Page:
After proposals were first floated in March, the Bank of England yesterday confirmed that from next year, banks and other financial institutions will have to make their variable remuneration payments (i.e. bonuses) subject to “clawback” arrangements.
Consequently, for any bonuses awarded after 1 January 2015, bankers and senior executives could be required to return payments for a period of seven years. (This could possibly be extended to as long as 10 years for senior managers; to be decided under a separate consultation, closing in October).
This will be a major shift in the City of London, where typically, the variable bonus pay component may have been the lion’s share of any employee’s pay packet. The new regulations mean that even if employees have received and spent their bonuses, potentially for up to 7 years; they could be asked to repay them.
Against the backdrop of scandals like PPI mis-selling and LIBOR manipulation, public anger has been provoked by reports that those culpable or with management responsibility have left with their rewards intact, while economic hardship has been experienced by innocent victims and the wider population as a whole. In the face of this pressure to change the system, clawback is the latest response. The logic behind the new rules is to discourage excessive risk-taking, and foster a culture of more long-term consideration, aligned to the interests of the business as a whole.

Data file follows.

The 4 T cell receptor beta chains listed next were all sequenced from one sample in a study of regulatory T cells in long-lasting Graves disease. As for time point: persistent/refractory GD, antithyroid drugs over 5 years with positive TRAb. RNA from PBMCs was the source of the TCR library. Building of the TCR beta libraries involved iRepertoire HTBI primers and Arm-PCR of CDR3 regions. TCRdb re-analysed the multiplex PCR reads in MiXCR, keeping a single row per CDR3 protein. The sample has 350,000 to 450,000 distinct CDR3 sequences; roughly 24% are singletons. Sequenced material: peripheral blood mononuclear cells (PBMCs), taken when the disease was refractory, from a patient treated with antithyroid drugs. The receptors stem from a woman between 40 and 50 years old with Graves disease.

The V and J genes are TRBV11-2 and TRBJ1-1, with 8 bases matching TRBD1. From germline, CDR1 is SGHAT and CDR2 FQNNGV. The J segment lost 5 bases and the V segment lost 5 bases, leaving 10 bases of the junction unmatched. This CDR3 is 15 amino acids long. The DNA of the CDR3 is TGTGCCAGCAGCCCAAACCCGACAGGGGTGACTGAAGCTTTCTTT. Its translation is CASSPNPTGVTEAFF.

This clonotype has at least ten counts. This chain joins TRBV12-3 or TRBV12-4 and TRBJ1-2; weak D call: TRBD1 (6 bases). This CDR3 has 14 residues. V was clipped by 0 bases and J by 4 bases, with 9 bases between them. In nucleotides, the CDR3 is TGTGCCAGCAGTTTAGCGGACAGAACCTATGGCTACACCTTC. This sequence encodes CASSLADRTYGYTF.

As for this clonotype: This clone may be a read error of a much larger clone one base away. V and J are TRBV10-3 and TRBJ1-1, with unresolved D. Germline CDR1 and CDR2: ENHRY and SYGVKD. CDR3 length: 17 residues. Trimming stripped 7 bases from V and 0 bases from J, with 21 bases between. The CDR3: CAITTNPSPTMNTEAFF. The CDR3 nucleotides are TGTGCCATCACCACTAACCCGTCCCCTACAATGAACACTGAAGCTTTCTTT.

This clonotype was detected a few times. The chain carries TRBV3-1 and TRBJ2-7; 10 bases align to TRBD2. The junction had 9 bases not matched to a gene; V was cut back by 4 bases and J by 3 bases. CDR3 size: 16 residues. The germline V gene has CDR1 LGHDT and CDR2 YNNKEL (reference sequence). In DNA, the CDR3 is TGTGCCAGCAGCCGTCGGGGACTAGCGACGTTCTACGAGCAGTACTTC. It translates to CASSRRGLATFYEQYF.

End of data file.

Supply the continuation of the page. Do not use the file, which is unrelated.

But will it work? And is it lawful anyway? These are good questions, and the answers are not clear-cut. The fact is that it may not be possible ultimately to recover payments from individuals seven to ten years down the line if they no longer have the funds, or other assets against which damages awards can be enforced.
Bonuses that have long since been spent on school fees, a lavish lifestyle, and have become the property of others may not realistically be retrieved; unless the individual has other funds or property against which they can be recovered. That could mean that these clawback arrangements penalise the savers and not the spenders… so it’s interesting to speculate on what new culture might be inadvertently incentivised by way of these reforms.
Yesterday’s proposals were silent about how individual firms should go about introducing these changes, although the suggestion in March was that employees’ contracts should be amended. Employers can’t reasonably expect staff voluntarily to sign up to changes which mean they are worse off.
When reforms to bankers’ bonus were first introduced in 2010, we saw fixed base pay go up across most major institutions. But if that happens again now, to encourage staff to sign up to new pay deals, the reforms may be seen as counter-productive by the public. Alternatively, if employers try to introduce these changes without consent, that may risk making the clawback arrangements unlawful anyway.
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